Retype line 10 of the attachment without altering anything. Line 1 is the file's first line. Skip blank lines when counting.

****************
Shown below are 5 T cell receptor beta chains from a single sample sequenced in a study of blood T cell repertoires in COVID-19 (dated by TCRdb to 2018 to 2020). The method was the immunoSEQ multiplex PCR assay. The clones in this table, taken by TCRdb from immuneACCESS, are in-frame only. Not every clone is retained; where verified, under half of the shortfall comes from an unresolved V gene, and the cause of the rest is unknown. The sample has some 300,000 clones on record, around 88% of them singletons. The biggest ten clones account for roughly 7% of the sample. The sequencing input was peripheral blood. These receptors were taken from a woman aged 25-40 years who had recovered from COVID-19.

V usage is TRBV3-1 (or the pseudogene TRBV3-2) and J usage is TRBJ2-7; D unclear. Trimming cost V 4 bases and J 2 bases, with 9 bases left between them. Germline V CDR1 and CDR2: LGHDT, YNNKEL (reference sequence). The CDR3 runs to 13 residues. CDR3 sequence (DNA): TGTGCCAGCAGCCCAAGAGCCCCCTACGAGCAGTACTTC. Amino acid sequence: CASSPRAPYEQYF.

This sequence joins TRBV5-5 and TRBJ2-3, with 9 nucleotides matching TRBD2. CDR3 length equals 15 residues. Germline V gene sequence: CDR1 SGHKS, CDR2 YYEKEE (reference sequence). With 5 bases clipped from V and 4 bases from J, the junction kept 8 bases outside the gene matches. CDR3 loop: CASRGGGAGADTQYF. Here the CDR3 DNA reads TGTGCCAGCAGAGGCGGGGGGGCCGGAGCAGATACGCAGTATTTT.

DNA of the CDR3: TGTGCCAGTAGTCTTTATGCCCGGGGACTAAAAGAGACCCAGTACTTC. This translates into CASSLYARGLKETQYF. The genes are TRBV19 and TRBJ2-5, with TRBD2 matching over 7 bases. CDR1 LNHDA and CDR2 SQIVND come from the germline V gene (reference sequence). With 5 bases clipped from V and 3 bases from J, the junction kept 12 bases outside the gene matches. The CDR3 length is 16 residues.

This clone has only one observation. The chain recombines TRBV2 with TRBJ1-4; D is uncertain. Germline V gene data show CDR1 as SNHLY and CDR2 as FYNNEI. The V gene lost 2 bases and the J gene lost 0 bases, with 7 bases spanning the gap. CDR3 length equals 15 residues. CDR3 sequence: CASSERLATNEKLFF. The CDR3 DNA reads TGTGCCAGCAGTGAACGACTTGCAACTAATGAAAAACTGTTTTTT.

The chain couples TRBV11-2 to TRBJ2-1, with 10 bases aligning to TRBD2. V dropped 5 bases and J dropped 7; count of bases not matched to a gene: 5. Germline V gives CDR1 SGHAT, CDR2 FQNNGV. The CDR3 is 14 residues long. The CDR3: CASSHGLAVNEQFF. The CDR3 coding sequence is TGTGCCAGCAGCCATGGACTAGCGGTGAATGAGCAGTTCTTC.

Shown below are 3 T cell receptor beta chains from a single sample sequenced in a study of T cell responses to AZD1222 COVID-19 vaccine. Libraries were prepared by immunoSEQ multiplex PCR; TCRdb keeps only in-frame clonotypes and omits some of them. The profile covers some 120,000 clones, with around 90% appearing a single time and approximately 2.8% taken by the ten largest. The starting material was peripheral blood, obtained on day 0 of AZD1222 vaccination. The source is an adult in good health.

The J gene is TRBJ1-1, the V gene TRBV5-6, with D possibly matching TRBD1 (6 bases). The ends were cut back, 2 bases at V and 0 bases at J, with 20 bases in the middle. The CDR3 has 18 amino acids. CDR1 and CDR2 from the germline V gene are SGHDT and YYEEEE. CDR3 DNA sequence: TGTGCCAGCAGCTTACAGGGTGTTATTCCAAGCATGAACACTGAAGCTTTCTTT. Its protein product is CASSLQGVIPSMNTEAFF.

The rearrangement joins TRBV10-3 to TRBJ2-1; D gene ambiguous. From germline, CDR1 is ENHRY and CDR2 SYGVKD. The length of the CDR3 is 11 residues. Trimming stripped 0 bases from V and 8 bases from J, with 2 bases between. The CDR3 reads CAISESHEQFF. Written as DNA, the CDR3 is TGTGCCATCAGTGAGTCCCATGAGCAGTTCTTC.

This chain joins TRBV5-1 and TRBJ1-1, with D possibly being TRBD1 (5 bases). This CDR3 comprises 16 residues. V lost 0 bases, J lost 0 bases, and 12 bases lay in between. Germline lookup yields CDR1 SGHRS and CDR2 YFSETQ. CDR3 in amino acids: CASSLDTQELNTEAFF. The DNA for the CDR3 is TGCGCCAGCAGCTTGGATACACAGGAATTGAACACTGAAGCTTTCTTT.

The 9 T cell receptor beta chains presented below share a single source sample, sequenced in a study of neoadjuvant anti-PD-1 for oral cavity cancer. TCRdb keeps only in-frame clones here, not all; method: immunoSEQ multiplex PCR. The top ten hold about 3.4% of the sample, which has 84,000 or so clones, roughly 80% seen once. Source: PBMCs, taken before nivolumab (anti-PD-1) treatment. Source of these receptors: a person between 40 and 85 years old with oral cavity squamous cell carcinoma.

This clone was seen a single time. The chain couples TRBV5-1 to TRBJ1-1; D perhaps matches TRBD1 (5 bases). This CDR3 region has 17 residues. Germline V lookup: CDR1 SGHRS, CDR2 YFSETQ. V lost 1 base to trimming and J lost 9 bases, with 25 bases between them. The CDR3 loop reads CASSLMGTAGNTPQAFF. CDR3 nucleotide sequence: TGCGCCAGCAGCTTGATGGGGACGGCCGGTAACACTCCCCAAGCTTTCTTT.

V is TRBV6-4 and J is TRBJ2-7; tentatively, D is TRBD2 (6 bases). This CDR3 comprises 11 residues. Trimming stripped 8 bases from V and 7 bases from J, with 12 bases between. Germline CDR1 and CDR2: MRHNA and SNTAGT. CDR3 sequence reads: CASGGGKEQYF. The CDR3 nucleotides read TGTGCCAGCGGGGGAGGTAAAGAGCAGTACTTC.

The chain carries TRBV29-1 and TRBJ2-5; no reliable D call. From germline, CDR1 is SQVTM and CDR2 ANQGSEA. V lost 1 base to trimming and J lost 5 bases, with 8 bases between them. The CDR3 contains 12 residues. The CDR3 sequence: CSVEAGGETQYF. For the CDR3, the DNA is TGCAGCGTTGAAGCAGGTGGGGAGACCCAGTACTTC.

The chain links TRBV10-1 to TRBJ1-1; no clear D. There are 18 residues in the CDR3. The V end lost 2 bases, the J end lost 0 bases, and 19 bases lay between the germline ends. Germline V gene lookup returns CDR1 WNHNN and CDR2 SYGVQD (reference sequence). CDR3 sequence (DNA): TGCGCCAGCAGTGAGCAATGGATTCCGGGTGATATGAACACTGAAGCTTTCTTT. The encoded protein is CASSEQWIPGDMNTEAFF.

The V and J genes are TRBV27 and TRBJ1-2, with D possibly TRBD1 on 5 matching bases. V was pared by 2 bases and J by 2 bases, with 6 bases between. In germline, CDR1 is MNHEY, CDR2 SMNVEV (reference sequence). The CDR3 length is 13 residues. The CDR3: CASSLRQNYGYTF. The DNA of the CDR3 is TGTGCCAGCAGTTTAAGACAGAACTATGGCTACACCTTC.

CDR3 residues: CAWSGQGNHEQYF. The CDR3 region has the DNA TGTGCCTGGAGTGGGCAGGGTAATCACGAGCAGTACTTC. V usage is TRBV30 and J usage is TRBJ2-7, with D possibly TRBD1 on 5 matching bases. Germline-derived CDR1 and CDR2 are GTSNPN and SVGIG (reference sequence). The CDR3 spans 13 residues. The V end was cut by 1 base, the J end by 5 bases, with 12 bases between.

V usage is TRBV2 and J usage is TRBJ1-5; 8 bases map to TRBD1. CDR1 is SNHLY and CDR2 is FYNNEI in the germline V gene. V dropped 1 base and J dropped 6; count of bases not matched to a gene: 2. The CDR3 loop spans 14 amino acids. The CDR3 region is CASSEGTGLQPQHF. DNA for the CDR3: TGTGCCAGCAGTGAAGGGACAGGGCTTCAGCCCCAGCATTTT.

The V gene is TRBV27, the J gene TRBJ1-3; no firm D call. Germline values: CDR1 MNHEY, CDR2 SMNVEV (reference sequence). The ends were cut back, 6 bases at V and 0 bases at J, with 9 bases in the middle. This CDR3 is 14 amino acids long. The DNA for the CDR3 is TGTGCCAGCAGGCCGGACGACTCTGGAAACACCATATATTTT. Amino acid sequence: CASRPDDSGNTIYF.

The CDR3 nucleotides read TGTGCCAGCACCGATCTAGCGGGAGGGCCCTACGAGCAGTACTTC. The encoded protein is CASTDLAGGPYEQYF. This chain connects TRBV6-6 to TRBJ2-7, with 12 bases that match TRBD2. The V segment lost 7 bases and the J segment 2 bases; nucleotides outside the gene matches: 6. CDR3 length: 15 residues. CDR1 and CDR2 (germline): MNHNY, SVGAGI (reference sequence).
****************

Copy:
This chain joins TRBV5-1 and TRBJ1-1, with D possibly being TRBD1 (5 bases). This CDR3 comprises 16 residues. V lost 0 bases, J lost 0 bases, and 12 bases lay in between. Germline lookup yields CDR1 SGHRS and CDR2 YFSETQ. CDR3 in amino acids: CASSLDTQELNTEAFF. The DNA for the CDR3 is TGCGCCAGCAGCTTGGATACACAGGAATTGAACACTGAAGCTTTCTTT.